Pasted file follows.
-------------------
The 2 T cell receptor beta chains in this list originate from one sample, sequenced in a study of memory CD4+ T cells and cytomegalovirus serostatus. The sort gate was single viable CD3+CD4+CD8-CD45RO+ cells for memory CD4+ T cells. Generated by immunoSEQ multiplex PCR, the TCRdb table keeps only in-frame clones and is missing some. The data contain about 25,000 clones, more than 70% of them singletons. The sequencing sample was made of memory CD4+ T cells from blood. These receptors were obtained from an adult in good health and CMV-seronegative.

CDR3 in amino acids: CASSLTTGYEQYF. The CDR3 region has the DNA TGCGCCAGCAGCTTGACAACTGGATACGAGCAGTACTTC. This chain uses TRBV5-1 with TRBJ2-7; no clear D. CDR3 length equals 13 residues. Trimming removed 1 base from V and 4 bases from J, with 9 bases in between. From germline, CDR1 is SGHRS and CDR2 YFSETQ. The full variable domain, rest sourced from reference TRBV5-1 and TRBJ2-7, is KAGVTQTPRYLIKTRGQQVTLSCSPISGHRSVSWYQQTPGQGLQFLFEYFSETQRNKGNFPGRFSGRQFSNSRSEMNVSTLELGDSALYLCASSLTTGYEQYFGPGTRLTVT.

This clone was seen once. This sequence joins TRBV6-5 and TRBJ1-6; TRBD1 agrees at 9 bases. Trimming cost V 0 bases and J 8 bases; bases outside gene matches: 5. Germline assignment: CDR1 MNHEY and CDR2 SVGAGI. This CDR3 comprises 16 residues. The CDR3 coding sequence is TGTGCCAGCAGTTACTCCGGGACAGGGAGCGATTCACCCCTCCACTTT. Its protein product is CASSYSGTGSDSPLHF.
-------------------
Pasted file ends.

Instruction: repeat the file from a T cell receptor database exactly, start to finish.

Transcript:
The 2 T cell receptor beta chains in this list originate from one sample, sequenced in a study of memory CD4+ T cells and cytomegalovirus serostatus. The sort gate was single viable CD3+CD4+CD8-CD45RO+ cells for memory CD4+ T cells. Generated by immunoSEQ multiplex PCR, the TCRdb table keeps only in-frame clones and is missing some. The data contain about 25,000 clones, more than 70% of them singletons. The sequencing sample was made of memory CD4+ T cells from blood. These receptors were obtained from an adult in good health and CMV-seronegative.

CDR3 in amino acids: CASSLTTGYEQYF. The CDR3 region has the DNA TGCGCCAGCAGCTTGACAACTGGATACGAGCAGTACTTC. This chain uses TRBV5-1 with TRBJ2-7; no clear D. CDR3 length equals 13 residues. Trimming removed 1 base from V and 4 bases from J, with 9 bases in between. From germline, CDR1 is SGHRS and CDR2 YFSETQ. The full variable domain, rest sourced from reference TRBV5-1 and TRBJ2-7, is KAGVTQTPRYLIKTRGQQVTLSCSPISGHRSVSWYQQTPGQGLQFLFEYFSETQRNKGNFPGRFSGRQFSNSRSEMNVSTLELGDSALYLCASSLTTGYEQYFGPGTRLTVT.

This clone was seen once. This sequence joins TRBV6-5 and TRBJ1-6; TRBD1 agrees at 9 bases. Trimming cost V 0 bases and J 8 bases; bases outside gene matches: 5. Germline assignment: CDR1 MNHEY and CDR2 SVGAGI. This CDR3 comprises 16 residues. The CDR3 coding sequence is TGTGCCAGCAGTTACTCCGGGACAGGGAGCGATTCACCCCTCCACTTT. Its protein product is CASSYSGTGSDSPLHF.